Reputations: Nadine Chahine
‘I wanted to discover if there was any value in simplification, in terms of legibility, and only research could tell me. This is where the science comes in; I needed numbers!’
Nadine Chahine is one of the most prolific and vocal contributors to the field of contemporary Arabic type design. She was among the first of a new wave of trail-blazing type designers who, in the early 2000s, made a concerted effort to move the discipline forward. Her work – which over the past fifteen years has grown to encompass both Arabic and Latin type design and academic legibility research – is significant in both practical and ideological terms.
Neue Helvetica Arabic (2009) was designed by Nadine Chahine for Linotype. Though generally well received, Chahine’s design provoked debate in certain circles regarding the extent to which Arabic counterparts to existing typefaces should follow the formal and geometric characteristics of their Latin forbears.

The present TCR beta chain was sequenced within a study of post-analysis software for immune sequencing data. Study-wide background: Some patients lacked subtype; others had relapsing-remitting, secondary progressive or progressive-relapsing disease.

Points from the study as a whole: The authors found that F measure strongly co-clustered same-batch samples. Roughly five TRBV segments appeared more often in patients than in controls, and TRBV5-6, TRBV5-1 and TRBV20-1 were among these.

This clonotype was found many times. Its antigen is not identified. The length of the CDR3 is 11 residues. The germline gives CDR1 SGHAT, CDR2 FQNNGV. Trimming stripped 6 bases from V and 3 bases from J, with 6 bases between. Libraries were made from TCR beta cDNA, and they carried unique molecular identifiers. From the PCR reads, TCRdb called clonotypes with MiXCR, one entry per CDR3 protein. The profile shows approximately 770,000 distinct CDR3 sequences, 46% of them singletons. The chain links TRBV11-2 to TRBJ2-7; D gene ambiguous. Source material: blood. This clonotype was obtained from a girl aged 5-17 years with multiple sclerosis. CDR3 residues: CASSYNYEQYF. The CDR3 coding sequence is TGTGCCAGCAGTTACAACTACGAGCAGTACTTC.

Anna Lisa Reynolds: Was there anything in your early education that propelled you towards a career in design?
Nadine Chahine: I grew up thinking I had no real artistic talent – my drawing skills are not good, I couldn’t sing or dance, and I wasn’t musical. Maths and sciences were my strengths. My dad is an architect, so I was exposed to architecture from an early age and had thought of going into architecture myself. But at the last minute I decided to study graphic design instead. For the first couple of years, I wasn’t sure that it was the right degree for me. But by the spring semester of the second year, we had Arabic typography as a module, and I loved it. That’s what made me stay. It clicked with me very quickly, the understanding of how black and white interacts, and the tension you need to look for between two shapes. I was hooked. And the teacher, Samir Sayegh, was unbelievably inspiring; he’s been my mentor ever since. If it hadn’t been for him, I was going to leave and do marketing.
Anna Lisa Reynolds, design writer, Brighton
Read the full version in Eye no. 94 vol. 24, 2017
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